NICE has approved pembrolizumab, with carboplatin and paclitaxel, for use within the Cancer Drugs Fund as an option for untreated metastatic squamous non-small cell lung cancer (NSCLC) in adults but only if pembrolizumab is stopped at two years of uninterrupted treatment, or earlier if the disease progresses.
The main clinical evidence for pembrolizumab with carboplatin and paclitaxel (pembrolizumab combination therapy) comes from the ongoing randomised controlled KEYNOTE‑407 trial. The trial compares pembrolizumab plus carboplatin and paclitaxel or nab-paclitaxel with placebo plus carboplatin and paclitaxel or nab-paclitaxel (standard chemotherapy) for untreated advanced or metastatic squamous NSCLC with an Eastern Cooperative Oncology Group (ECOG) performance status of 0 or 1.
An interim analysis of KEYNOTE‑407 showed a statistically significant difference in overall survival (OS) and progression-free survival (PFS) in favour of pembrolizumab combination therapy compared with standard chemotherapy. At the most recent data cut-off (April 2018), median OS was 15.9 months for pembrolizumab combination therapy and 11.3 months for standard chemotherapy (hazard ratio [HR] 0.64; 95% CI 0.49-0.85). Median PFS was 6.4 months for pembrolizumab combination therapy and 4.8 months for standard chemotherapy (HR 0.56; 95% CI 0.45-0.70). However, median overall survival was not reached in KEYNOTE‑407 for the subgroup of patients with a PD‑L1 tumour proportion score of 50% or higher in either arm.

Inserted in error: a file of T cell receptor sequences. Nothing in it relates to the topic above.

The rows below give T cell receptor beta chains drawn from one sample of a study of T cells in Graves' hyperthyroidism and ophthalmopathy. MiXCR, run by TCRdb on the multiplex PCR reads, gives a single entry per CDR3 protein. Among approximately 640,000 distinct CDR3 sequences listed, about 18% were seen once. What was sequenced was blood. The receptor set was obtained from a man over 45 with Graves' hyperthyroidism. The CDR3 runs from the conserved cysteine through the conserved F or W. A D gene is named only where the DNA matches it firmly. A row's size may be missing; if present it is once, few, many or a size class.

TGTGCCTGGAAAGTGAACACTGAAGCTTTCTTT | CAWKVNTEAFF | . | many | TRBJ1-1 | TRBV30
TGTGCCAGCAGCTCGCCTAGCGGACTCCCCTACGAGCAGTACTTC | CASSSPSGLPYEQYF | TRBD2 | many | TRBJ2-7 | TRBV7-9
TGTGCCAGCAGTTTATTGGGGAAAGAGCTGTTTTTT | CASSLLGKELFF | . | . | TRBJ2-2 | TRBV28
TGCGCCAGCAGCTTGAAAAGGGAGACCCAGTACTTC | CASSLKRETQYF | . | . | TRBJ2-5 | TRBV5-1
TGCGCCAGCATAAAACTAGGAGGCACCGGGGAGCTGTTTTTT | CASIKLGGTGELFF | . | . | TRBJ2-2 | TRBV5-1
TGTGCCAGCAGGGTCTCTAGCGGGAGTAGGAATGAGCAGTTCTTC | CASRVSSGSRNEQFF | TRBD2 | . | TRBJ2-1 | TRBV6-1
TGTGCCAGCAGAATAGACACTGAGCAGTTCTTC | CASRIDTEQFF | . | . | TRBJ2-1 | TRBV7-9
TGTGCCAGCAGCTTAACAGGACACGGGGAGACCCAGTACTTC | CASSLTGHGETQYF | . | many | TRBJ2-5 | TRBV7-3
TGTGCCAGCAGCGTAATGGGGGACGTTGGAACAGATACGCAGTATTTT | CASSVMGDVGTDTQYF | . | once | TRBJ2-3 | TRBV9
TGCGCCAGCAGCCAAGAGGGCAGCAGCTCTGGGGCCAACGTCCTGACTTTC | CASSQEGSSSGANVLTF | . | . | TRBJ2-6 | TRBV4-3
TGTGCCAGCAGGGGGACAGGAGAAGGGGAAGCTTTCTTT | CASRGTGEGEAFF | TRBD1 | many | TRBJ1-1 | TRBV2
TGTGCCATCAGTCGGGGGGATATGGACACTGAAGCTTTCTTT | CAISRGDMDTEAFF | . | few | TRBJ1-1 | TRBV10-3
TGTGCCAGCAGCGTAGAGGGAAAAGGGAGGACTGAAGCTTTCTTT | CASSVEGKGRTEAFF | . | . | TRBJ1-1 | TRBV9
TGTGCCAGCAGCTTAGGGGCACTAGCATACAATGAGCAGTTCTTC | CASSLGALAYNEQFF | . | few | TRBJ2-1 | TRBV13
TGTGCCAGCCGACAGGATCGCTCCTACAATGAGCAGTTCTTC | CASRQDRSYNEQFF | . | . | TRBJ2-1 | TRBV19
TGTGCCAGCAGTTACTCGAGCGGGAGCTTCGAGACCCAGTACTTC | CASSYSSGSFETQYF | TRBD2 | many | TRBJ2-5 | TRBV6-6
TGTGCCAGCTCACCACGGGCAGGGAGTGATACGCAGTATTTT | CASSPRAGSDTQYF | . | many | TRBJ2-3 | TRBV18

Because the clinical evidence is immature, the cost-effectiveness estimates for pembrolizumab combination therapy are also very uncertain. NICE says it may meet the criteria to be considered a life-extending treatment at the end of life when compared with standard chemotherapy, but there is uncertainty about this.
“Pembrolizumab combination therapy has the potential to be cost-effective, but more evidence is needed to address the clinical uncertainties. Therefore, it is recommended for use in the Cancer Drugs Fund for untreated metastatic squamous NSCLC in adults,” NICE has announced.